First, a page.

But there’s more here than mere centrism. Rather, successful centrism requires an awareness of where the centre actually is, rather than just behaving like either big party with 50% of the intensity. Historically, the party has been contained by a cultural barrier to its right and an economic barrier to its left. The cultural one was defined by its social policy and even more so by its style and tone. A major part of its 1968 heritage was its critique of bourgeois ways in general, while the CDU often seemed to be a positive temple of all things bougie. The problem for the CDU here is first of all that the Greens won the culture wars. Everyone who can afford to lives roughly like that, even if they consume media that endlessly mocks them for doing so. The FDP’s lame efforts at hipstership are a comic homage to this. Tellingly, this is not much different anywhere in the developed world.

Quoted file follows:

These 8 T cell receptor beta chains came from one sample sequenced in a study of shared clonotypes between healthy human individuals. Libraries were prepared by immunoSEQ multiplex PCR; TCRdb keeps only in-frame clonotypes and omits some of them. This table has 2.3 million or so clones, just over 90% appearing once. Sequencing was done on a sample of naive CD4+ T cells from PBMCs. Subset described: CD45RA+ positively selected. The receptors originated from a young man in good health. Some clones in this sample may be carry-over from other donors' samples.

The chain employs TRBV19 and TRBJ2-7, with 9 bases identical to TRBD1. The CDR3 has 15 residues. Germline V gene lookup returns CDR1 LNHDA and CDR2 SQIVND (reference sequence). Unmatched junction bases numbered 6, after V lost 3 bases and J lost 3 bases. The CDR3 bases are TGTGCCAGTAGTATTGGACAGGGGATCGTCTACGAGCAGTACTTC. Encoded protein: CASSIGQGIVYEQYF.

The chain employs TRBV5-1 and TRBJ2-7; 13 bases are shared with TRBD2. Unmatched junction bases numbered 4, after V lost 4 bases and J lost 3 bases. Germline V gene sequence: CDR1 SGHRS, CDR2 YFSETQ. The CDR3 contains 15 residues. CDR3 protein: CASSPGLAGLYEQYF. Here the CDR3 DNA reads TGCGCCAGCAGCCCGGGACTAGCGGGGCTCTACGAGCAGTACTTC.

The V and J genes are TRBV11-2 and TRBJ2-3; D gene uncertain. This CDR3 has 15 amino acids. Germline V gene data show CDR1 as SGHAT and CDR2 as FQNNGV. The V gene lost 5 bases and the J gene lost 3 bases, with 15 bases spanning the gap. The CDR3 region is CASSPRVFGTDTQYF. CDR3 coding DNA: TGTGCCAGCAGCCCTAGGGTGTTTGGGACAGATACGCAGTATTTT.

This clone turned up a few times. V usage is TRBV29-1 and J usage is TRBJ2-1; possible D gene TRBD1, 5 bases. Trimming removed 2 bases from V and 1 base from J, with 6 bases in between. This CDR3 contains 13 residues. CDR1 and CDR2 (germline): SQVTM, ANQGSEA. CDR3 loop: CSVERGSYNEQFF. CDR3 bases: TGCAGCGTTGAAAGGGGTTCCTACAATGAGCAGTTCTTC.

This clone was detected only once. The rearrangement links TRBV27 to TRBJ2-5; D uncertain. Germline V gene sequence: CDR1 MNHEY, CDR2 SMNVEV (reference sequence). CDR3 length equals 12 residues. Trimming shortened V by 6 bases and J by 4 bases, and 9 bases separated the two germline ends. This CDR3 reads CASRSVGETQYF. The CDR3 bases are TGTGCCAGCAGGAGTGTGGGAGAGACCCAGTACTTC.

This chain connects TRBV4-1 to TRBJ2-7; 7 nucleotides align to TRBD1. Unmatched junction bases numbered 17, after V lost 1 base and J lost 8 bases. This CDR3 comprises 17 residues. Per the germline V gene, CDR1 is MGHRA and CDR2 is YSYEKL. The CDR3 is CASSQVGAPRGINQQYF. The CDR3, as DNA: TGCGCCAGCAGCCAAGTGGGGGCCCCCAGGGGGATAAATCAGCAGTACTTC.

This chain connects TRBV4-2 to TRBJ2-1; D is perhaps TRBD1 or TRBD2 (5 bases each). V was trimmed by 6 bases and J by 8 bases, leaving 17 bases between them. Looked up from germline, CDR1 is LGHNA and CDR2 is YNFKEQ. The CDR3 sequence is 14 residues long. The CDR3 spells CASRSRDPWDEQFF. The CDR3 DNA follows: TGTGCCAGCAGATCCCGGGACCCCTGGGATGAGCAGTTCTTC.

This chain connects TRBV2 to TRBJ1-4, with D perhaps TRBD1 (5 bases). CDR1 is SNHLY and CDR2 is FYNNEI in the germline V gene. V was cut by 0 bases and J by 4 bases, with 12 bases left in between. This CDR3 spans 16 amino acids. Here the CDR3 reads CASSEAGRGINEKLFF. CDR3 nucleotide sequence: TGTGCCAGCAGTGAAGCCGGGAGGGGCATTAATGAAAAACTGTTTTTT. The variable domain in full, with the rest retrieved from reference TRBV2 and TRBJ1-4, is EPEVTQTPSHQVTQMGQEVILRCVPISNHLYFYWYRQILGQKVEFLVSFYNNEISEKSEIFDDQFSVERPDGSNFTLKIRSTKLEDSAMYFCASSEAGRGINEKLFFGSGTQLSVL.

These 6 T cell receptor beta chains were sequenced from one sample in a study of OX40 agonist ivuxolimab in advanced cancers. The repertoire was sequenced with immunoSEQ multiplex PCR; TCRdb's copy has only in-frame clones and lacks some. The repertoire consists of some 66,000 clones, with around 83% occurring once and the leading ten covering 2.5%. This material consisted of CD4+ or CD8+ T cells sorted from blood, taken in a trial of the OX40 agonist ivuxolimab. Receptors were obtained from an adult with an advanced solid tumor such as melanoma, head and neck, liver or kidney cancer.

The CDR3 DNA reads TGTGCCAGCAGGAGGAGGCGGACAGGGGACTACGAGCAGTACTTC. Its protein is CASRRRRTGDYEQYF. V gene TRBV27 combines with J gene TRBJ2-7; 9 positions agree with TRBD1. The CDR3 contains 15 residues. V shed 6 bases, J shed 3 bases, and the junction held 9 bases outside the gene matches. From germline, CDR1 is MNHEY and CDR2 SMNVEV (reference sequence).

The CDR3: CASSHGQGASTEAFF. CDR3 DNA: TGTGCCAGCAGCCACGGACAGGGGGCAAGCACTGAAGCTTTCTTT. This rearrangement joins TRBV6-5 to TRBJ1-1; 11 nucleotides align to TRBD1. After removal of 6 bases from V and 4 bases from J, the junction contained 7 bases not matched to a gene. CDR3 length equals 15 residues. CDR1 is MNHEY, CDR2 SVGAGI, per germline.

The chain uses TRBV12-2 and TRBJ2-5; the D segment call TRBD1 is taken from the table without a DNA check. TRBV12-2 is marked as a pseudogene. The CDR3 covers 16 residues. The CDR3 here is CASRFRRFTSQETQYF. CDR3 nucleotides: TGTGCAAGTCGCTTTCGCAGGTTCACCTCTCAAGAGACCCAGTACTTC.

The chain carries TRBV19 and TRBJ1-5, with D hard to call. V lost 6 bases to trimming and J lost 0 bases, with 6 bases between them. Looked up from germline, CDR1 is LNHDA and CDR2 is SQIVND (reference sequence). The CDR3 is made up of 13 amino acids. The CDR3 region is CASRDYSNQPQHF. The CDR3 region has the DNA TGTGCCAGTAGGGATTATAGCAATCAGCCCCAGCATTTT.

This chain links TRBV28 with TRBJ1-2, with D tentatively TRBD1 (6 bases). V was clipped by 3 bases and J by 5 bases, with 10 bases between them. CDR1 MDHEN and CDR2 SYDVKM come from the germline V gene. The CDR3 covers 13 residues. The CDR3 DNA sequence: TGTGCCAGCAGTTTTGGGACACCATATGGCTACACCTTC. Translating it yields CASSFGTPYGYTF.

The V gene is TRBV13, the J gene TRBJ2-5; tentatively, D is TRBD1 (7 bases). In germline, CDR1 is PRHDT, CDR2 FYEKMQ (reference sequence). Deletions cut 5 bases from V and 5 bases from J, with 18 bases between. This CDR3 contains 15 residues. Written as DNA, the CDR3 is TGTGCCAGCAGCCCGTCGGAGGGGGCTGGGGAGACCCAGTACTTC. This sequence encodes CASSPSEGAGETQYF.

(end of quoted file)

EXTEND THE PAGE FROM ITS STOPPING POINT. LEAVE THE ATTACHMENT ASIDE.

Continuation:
The second problem for the CDU and CSU, which arises out of this, is that a lot of critics of the Greens always said their critique of the bourgeoisie was itself rather bourgeois. Wanting a less materialist, more culture-bearing way of life, respectful of children, concerned for the development of personal integrity and full citizenship, seeking a better relationship between women and men – all these things were themes of German intellectual, bildungsbürgerlich culture since the Romantic Era. Like a lot of things people denounce as terribly middle-class, there are good reasons why anyone who can afford to adopts them. The turn-of-the-century life-reform movements would have agreed in spades, and they deeply informed the American counterculture the Greens mined for inspiration. Ironically, in as far as this detracts from their radical pretensions it also lets them speak to values that resonate with a lot of middle-class Germans and especially with the Church.